At its best, The Night They Raided Minsky's is a colorful, wonderfully whimsical period piece...and thus should be enjoyed solely on that level. Kudos must be given to cinematographer Andrew Laszlo, costume designer Anna Hill Johnstone, the production designers, the art-set decorators, the makeup...practically the entire crew for their research and dedication in re-creating 1920s New York in all its burlesque, jazzed-up glory. Part of this was no doubt due to real-life owner Morton Minsky, who served as technical advisor. In fact, the film's look and style is so astonishing that I'm surprised no Oscar nominations were doled out.
That all being said, MGM's treatment of the film on DVD is lacking. Sporting a 1.85:1 Anamorphic transfer, the film shows its age, with Laszlo's camerawork coming off as too fuzzy in several scenes. Black levels are a bit too strong at times, and the colors (one of the film's primary visual drawing cards) are dull and muted more often than not. Overall, the picture is clean, however, with grain and specks kept to a minimum, though I'm sure more restoration was possible.
Sonically, things are much better. MGM offers a DD 2.0 Stereo track which is more than satisfactory, with the brilliant music score by Charles Strouse (Annie) emerging mostly unscathed, including the film's title song. Mono tracks are also available in English and Spanish, with subtitles in both of those languages, as well as French.
What keeps The Night They Raided Minsky's from being a great film is the story, which gets lost early on in favor of music and dance numbers. Not that I'm complaining about the numbers themselves -- which are marvelous -- but the characterizations are left behind the curtain and the ending is so abrupt, it doesn't complement the technical goodies.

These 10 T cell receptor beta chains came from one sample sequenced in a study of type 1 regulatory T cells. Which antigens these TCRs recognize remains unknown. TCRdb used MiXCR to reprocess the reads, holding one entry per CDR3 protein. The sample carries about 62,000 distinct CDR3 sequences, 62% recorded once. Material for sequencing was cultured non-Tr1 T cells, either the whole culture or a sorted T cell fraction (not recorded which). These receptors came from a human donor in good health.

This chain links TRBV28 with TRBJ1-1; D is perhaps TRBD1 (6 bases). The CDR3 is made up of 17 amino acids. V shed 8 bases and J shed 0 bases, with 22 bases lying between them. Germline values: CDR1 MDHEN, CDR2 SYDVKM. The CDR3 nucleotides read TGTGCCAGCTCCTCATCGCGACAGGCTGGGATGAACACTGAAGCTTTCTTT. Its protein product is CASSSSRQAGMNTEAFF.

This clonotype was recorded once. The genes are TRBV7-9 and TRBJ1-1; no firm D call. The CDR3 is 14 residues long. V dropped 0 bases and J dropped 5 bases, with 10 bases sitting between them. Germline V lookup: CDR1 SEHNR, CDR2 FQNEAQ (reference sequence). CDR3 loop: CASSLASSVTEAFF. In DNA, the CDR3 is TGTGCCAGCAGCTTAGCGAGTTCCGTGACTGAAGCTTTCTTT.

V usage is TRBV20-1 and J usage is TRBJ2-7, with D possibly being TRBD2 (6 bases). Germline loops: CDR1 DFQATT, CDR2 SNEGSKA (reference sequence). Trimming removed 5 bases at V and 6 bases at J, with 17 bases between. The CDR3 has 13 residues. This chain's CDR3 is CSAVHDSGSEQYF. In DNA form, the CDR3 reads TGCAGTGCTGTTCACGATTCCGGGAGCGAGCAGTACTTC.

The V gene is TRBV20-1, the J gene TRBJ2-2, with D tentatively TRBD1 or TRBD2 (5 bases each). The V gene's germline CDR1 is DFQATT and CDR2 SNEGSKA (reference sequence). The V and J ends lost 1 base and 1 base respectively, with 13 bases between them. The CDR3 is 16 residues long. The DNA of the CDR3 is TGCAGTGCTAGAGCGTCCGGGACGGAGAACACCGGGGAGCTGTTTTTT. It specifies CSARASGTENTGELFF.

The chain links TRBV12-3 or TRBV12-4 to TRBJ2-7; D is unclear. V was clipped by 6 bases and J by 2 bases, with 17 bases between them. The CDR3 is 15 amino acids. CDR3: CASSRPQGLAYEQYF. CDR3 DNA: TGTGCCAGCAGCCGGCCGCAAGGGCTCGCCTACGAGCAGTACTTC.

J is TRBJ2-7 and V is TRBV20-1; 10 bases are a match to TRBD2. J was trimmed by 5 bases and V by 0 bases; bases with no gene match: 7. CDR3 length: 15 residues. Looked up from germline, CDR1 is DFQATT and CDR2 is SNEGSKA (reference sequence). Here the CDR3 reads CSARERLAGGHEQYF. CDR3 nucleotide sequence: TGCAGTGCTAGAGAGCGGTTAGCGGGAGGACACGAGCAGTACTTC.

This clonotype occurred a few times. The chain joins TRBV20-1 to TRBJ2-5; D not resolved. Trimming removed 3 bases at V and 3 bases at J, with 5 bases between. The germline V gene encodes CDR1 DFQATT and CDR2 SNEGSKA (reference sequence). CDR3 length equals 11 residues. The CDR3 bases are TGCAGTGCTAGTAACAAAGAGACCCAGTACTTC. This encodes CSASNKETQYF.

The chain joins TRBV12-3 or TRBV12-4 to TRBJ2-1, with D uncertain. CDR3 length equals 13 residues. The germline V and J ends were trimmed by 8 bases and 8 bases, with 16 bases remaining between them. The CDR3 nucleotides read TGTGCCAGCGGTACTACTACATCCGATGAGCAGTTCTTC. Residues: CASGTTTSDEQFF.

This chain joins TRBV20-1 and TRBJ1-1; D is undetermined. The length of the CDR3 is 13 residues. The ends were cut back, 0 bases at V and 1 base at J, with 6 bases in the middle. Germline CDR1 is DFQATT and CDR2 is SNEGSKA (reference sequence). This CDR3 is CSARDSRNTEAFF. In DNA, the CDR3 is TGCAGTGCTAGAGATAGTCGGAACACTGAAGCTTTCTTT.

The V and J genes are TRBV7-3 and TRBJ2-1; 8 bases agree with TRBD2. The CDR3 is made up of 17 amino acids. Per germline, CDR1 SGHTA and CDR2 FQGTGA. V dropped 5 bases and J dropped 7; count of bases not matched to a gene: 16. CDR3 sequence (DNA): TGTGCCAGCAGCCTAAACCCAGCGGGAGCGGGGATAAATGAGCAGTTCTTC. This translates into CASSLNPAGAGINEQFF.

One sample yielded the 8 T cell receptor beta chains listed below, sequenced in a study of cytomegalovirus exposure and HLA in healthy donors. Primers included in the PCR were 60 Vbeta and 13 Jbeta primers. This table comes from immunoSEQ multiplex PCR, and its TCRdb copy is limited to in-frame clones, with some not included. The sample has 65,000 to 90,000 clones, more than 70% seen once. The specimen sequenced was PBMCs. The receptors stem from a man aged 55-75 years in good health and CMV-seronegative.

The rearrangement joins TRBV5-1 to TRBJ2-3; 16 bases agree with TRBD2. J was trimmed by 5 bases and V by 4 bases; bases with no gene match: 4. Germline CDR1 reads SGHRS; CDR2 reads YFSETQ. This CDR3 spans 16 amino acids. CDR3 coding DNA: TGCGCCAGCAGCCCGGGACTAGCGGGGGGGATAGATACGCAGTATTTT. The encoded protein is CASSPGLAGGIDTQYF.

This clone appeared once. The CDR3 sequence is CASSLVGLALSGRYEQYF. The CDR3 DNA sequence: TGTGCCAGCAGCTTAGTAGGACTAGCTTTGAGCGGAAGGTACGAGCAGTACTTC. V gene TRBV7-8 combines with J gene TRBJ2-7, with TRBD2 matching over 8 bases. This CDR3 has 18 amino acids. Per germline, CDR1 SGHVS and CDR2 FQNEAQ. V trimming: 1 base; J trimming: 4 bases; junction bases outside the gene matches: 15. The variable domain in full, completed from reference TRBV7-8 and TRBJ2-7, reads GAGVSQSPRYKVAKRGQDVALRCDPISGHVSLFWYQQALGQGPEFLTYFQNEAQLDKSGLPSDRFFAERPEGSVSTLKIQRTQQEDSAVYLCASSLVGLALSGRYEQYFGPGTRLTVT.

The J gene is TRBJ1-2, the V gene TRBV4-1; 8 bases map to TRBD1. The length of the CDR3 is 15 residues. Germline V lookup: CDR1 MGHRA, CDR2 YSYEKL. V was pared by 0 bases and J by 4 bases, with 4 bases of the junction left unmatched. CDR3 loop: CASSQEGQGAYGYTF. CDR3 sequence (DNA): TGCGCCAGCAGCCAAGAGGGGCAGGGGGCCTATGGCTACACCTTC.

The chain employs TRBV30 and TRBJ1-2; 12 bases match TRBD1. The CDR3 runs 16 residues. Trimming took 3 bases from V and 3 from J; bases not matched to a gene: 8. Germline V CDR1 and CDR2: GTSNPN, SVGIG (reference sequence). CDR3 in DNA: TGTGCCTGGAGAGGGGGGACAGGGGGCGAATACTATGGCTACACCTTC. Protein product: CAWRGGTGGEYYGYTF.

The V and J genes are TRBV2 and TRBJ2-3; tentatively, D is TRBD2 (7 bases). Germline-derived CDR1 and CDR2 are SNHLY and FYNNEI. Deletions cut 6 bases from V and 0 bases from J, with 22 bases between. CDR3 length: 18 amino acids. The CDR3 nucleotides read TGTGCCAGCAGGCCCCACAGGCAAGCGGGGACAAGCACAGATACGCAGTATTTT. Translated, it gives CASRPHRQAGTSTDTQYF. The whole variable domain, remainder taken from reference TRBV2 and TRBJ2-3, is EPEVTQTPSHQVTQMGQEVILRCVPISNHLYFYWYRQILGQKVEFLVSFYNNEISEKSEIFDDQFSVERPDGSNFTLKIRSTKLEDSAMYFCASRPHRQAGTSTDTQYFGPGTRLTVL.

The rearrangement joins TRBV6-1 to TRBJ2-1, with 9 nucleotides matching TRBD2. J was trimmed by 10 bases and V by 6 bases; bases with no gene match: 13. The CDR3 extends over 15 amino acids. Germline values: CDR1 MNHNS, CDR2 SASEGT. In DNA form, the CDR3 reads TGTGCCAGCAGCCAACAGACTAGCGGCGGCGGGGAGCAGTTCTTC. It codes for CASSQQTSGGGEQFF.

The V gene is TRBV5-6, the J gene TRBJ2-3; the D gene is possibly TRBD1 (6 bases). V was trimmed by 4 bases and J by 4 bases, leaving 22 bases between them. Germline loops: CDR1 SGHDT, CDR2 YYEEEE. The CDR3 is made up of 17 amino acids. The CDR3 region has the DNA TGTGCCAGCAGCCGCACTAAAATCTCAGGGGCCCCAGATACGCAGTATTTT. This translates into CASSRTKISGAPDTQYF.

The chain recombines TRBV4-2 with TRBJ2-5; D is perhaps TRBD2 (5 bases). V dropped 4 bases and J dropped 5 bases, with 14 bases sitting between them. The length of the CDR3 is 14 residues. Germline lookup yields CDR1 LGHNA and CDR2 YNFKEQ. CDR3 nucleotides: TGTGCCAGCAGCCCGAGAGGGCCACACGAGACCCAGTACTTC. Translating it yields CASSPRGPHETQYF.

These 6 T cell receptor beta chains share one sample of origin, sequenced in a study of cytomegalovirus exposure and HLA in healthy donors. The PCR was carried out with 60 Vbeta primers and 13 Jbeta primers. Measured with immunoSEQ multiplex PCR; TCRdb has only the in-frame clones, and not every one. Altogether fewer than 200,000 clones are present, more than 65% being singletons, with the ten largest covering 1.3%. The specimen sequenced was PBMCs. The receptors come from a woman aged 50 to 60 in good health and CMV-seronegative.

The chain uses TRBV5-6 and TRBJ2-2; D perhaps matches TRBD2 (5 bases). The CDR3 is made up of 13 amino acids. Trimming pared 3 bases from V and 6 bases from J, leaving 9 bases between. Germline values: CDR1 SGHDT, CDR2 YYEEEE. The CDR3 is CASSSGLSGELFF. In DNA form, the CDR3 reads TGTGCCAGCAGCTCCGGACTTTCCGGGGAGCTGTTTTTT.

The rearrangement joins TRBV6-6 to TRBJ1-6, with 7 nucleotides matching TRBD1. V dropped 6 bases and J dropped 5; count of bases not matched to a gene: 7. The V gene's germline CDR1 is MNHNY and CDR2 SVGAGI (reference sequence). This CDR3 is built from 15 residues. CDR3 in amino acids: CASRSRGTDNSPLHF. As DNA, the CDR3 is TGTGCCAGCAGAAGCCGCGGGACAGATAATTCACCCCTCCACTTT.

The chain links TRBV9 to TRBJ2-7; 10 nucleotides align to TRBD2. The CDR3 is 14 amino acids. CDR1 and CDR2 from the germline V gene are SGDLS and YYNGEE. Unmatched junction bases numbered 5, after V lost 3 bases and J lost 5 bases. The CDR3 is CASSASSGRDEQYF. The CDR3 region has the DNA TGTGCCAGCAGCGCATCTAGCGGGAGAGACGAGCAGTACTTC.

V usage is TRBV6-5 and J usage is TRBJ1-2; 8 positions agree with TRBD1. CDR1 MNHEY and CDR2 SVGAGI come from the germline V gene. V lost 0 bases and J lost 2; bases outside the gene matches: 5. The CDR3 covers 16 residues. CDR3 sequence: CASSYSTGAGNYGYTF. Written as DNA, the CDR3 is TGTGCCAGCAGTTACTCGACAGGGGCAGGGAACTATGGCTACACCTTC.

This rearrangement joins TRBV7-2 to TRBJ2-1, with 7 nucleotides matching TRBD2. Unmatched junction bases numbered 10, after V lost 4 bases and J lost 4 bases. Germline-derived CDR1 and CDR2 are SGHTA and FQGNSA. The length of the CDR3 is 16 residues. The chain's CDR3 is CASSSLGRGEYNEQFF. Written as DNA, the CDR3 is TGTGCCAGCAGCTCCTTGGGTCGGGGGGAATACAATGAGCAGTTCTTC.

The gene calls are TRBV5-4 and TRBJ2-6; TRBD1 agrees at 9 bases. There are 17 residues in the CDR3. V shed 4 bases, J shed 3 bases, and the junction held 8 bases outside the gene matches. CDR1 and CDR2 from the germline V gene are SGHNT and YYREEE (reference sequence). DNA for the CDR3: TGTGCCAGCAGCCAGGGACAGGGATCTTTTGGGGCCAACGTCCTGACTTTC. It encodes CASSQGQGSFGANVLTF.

Rachel's character is the most confusing, as she wants to maintain her Quaker background, and yet doesn't seem to mind working at a sleazy theater. There is a scene where she tells Raymond that she won't make love to him unless there is a sign from God...and the "sign" revealed is so arbitrary and nonsensical that I slapped my head in disbelief when she bought it. I understand that Rachel is meant to be innocent and naïve, but come on, how could she not see that Minsky and Paine are using her? Or that all Paine wants is a nice roll in the hay? Ekland is still adorable; I just wish her character had a bit more intelligence.
Finally, I don't know what MGM was smoking distributing this film as a completely bare-bones disc (there's not even a theatrical trailer!). I understand that Minsky's is one of the more obscure catalogue titles, but Friedkin has always been up to recording commentaries and doing interviews. I would imagine he would have had plenty to say about this film and its troubled production. Britt Ekland refers to this as her "favorite film," and I would have loved to hear some enthusiastic recollections from her. Even Norman Lear, the creative force behind-the-scenes, is still alive. What's the deal?
Footnote: Minsky's was originally rated "M" (for mature) by the MPAA, but then re-rated to PG for home video. Recently, due to its DVD debut, the MPAA has re-rated the film again to PG-13 for "suggestive content and brief nudity." First of all, the nudity (concluding Ekland's striptease) is more than brief...hell it's so quick that you can miss it within the blink of an eye. Second, the "suggestive content" mostly consists of sexy dances and bedroom talk, none of which warrants the new rating. There is no profanity, violence, or sex of any kind. Here again, another example of the MPAA's moronic rating practices.
Despite the lack of fully-developed story and characterization, The Night They Raided Minsky's is a cheery, infectious, and delightful romp. It may be not much more than an obscure relic from the late '60s, though it has more style and substance than most of today's films. Highly recommended!
The film and its creative crew are free to go. MGM is found guilty of a sorry DVD release and the court threatens a raid of their vaults if they don't shape up soon.
Review content copyright © 2008 Christopher Kulik; Site layout and review format copyright © 1998 - 2016 HipClick Designs LLC
Scales of Justice
* 1.85:1 Anamorphic
* Dolby Digital 2.0 Stereo (English)
* Dolby Digital 1.0 Mono (English)
* Dolby Digital 1.0 Mono (Spanish)
Running Time: 99 Minutes
Release Year: 1968
MPAA Rating: Rated PG-13